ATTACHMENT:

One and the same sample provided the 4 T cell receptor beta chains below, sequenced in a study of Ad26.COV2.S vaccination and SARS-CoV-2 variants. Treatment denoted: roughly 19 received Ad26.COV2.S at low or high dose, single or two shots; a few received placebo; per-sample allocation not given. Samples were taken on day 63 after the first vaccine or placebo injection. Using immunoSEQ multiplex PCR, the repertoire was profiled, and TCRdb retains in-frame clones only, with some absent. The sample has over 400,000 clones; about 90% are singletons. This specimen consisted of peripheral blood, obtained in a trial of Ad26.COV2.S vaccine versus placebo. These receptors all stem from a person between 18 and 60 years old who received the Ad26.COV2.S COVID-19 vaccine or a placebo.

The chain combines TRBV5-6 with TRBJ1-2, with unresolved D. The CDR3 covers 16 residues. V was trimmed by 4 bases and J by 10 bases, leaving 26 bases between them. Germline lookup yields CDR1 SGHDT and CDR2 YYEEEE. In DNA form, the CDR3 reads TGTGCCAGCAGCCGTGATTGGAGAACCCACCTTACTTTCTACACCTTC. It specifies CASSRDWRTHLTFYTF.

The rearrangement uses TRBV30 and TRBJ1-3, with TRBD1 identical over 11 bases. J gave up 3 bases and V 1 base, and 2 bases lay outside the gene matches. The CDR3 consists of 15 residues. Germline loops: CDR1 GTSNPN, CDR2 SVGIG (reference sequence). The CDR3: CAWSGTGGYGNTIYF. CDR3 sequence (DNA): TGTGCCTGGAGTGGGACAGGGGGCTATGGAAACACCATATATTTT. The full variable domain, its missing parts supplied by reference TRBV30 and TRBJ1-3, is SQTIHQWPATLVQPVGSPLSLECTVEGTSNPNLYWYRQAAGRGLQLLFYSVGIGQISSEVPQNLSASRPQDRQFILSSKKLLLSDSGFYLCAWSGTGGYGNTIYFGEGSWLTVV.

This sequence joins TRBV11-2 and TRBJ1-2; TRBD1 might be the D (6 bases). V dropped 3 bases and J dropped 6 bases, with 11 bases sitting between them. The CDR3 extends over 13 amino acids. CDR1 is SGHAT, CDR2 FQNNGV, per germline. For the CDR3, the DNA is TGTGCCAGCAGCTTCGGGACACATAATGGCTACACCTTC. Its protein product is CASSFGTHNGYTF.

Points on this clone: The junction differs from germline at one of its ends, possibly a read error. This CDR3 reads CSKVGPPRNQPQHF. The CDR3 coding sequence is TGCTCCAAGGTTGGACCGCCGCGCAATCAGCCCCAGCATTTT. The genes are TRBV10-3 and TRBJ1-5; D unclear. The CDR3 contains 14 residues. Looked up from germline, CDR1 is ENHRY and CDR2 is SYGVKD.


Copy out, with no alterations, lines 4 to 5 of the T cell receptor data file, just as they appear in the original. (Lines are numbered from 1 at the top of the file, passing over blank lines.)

This sequence joins TRBV11-2 and TRBJ1-2; TRBD1 might be the D (6 bases). V dropped 3 bases and J dropped 6 bases, with 11 bases sitting between them. The CDR3 extends over 13 amino acids. CDR1 is SGHAT, CDR2 FQNNGV, per germline. For the CDR3, the DNA is TGTGCCAGCAGCTTCGGGACACATAATGGCTACACCTTC. Its protein product is CASSFGTHNGYTF.

Points on this clone: The junction differs from germline at one of its ends, possibly a read error. This CDR3 reads CSKVGPPRNQPQHF. The CDR3 coding sequence is TGCTCCAAGGTTGGACCGCCGCGCAATCAGCCCCAGCATTTT. The genes are TRBV10-3 and TRBJ1-5; D unclear. The CDR3 contains 14 residues. Looked up from germline, CDR1 is ENHRY and CDR2 is SYGVKD.